Inventions and inventors
Croatia is considered the home of many inventions which have transformed human existence, several of which are used in everyday life.
1617: the parachute. The polymath, inventor, philosopher and lexicographer Faust Vrančić (1551–1617) was the first person to stretch fabric over a wooden frame to make a parachute, allegedly tested by jumping from a tower in Venice. He described it in detail, along with 56 more inventions, in his work New Machines, and called the parachute Homo volans (Flying Man). He also published a Dictionary of the Five Most Noble European Languages in 1595, the first dictionary printed in Croatia.
1861: the torpedo. The naval officer and inventor Ivan Blaž Lupis (1813–75) built a prototype of an explosive weapon which could be used to attack enemy ships in 1861. After signing a contract with Lupis, a factory in Rijeka developed his invention and was the first in the world to begin mass production of torpedoes similar to those used today. The technical solutions of the Rijeka torpedo are used today for peaceful purposes.
1887: ‘supersonic’ photography. Peter Salcher (1848–1928) was a professor of mathematics at the Naval Academy in Rijeka. He was the first person in the world to produce ultrafast photography, used to track the trajectory of a rifle bullet in flight.
1891: dactyloscopy. Ivan Vučetić (1858–1925) was a criminalist who emigrated to Argentina in 1884, where he was employed in the police force. He was one of the founders of dactyloscopy and invented a system for classifying fingerprints which he applied in solving criminal cases.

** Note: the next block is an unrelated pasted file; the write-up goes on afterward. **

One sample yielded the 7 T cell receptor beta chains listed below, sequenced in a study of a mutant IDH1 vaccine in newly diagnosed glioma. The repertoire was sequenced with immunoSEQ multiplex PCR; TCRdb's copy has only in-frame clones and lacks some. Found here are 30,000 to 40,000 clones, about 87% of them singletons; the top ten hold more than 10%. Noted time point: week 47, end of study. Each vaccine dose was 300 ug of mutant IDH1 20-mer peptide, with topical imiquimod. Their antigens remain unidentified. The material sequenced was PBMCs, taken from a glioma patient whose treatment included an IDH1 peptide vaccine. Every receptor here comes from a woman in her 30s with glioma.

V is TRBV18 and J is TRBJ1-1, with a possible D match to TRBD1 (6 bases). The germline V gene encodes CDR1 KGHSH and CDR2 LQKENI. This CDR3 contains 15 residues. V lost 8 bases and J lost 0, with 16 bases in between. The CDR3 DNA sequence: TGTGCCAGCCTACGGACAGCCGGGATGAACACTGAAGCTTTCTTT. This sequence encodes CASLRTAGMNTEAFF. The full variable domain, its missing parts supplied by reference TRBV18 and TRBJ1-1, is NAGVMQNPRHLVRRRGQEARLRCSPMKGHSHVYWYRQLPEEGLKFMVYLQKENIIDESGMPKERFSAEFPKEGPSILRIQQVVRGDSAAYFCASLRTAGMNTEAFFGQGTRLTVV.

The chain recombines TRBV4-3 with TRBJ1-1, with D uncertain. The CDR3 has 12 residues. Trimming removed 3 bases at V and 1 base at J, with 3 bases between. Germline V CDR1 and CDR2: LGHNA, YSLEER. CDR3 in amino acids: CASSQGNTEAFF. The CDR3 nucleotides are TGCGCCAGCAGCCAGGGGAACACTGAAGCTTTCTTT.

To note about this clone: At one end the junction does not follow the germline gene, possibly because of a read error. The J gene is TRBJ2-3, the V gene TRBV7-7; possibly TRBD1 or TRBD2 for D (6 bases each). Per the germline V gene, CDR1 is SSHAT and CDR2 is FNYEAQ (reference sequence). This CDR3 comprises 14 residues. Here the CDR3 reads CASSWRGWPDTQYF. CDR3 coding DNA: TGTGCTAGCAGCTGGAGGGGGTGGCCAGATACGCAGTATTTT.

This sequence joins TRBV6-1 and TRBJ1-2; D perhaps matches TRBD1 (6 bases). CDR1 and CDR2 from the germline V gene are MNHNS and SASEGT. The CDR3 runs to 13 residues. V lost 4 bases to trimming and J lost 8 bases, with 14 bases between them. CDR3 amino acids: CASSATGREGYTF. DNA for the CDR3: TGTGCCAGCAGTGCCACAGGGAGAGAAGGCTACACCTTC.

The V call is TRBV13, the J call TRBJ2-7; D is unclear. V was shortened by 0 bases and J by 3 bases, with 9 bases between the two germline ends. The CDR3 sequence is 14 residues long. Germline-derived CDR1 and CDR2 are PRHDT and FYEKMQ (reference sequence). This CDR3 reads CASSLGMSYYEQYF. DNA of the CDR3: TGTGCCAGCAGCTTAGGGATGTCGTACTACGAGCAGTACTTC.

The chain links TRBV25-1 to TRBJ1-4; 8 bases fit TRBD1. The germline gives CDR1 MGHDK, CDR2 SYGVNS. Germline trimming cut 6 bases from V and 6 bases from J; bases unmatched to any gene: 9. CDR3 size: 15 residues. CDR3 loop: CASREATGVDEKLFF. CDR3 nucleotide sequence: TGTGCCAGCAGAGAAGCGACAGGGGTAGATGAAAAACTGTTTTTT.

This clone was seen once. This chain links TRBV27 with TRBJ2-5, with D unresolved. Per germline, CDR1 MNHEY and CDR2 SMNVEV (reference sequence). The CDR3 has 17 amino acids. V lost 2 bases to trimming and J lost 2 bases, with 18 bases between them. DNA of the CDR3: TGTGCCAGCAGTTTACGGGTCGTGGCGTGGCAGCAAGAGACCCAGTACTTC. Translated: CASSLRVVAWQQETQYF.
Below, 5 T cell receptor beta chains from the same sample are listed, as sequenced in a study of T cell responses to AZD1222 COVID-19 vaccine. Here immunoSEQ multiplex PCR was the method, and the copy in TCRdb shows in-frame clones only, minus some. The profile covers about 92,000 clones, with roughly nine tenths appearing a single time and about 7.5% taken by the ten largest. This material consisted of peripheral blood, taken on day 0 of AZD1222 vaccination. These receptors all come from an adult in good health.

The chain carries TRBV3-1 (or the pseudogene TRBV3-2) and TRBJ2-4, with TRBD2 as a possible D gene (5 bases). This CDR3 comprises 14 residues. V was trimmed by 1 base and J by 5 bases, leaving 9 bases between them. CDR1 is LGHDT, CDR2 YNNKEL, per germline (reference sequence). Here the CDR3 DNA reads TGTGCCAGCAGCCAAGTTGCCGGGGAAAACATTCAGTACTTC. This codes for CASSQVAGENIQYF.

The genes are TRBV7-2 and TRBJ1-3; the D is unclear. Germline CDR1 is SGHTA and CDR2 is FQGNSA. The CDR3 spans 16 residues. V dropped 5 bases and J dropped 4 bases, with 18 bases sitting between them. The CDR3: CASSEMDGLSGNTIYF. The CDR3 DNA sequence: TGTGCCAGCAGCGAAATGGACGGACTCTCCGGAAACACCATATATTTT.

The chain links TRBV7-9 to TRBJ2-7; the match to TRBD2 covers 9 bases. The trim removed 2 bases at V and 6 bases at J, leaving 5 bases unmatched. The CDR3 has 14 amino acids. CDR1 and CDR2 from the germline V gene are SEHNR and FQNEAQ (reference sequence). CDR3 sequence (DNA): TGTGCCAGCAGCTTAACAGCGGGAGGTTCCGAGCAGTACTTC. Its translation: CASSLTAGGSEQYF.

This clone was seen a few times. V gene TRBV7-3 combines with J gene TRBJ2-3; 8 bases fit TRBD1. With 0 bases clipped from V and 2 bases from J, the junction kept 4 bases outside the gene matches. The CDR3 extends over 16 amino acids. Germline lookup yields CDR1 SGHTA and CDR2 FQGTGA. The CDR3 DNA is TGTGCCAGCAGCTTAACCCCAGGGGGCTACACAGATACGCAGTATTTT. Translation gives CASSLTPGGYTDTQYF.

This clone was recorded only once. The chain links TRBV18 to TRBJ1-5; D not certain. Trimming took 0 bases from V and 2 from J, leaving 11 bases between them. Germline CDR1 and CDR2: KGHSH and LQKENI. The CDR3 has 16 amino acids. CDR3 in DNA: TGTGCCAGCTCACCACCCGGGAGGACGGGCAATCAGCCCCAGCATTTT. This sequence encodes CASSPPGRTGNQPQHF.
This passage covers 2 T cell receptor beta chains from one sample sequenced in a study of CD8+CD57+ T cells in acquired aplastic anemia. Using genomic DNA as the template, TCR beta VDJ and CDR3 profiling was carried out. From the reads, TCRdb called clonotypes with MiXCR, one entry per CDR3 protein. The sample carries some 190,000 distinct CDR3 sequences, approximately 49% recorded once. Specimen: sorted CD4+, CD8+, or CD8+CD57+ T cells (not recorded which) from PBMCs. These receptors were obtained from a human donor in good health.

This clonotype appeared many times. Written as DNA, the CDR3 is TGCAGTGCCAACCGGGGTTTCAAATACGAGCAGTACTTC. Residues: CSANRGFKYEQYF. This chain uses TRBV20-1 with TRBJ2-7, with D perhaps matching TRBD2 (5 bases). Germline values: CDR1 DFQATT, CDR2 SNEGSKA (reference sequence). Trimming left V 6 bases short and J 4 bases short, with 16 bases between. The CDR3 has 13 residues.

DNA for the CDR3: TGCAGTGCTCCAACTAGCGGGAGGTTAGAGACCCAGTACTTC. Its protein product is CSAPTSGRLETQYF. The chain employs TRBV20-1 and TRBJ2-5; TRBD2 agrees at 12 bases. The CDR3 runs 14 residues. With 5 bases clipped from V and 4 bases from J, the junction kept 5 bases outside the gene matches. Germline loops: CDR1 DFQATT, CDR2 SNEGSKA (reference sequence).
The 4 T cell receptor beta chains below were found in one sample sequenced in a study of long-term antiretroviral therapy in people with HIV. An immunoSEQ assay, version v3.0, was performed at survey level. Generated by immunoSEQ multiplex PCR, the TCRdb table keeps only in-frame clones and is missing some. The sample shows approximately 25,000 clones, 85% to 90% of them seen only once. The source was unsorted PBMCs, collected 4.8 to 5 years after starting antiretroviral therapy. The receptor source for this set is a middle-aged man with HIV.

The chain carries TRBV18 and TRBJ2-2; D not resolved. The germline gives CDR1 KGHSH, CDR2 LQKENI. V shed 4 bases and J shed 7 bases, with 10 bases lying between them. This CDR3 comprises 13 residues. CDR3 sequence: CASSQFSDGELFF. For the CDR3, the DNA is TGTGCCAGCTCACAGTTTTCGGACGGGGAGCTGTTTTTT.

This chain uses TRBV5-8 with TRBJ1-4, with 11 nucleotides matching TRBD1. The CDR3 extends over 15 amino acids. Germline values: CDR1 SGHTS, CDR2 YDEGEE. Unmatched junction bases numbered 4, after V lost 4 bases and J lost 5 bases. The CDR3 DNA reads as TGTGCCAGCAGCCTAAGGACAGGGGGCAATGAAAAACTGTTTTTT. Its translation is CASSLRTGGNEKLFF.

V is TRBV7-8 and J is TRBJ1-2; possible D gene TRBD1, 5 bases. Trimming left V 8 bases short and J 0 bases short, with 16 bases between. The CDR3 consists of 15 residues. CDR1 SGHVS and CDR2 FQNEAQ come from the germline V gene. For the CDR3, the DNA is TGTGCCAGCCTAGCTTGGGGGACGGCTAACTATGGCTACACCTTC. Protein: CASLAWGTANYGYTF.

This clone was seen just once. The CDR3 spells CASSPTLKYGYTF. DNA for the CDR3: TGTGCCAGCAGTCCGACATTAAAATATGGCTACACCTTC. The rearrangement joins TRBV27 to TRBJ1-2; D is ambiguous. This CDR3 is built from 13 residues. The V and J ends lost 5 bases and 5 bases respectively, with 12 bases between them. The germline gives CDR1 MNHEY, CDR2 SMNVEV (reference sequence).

1897: the airship. The Croatian aviation architect of Hungarian origin, David Schwarz (1850–97), made the first steerable airship with a metal frame. Due to his sudden death, the credit for the invention went to Ferdinand Zeppelin, who built his airship on the basis of Schwarz’s project.
1904: the tungsten light bulb. The chemist and metallurgist Franjo Hanaman (1878–1941) developed a process for manufacturing tungsten filaments and their application in electric light bulbs, with Alexander Just, in Vienna.
1906: the ballpoint pen. The Croatian inventor of Polish origin, Slavoljub Penkala (1871–1922), patented many inventions which are still used today. The most famous was his ballpoint pen, which the Penkala factory sold in around 70 countries. He also invented the thermos flask, the rotating toothbrush, and many more devices. He built the first aeroplane in Croatia in 1910 and is considered the father of modern aircraft.
1954: the Puratić power block. Mario Puratić (1904–93) emigrated to the USA in 1929, where he invented a power block to help haul fishing nets out of the sea and on board vessels. His invention has been applied in all the world’s fishing fleets.
1981: the antibiotic azithromycin. A group of scientists from the research institute of the Pliva pharmaceutical company synthesised and patented azithromycin, a new type of wide-spectrum antibiotic which could stay in the body for long periods. This is an active ingredient in the drug known as Sumamed in Croatia, while the American company Pfizer sells it under licence, under the names of Zithromax and Zentiva Azitrox.
Integration of science, innovation and industry
Creative Croatian inventors, a century-old tradition of university engineering education and science, and a favourable entrepreneurial climate and conditions, much invigorated by Croatia's inclusion in European integration flows, have recently contributed to the implementation of ideas and projects in the field of high technology. An ever increasing number of Croatian scientific centres, companies and their innovations have become recognisable throughout the world.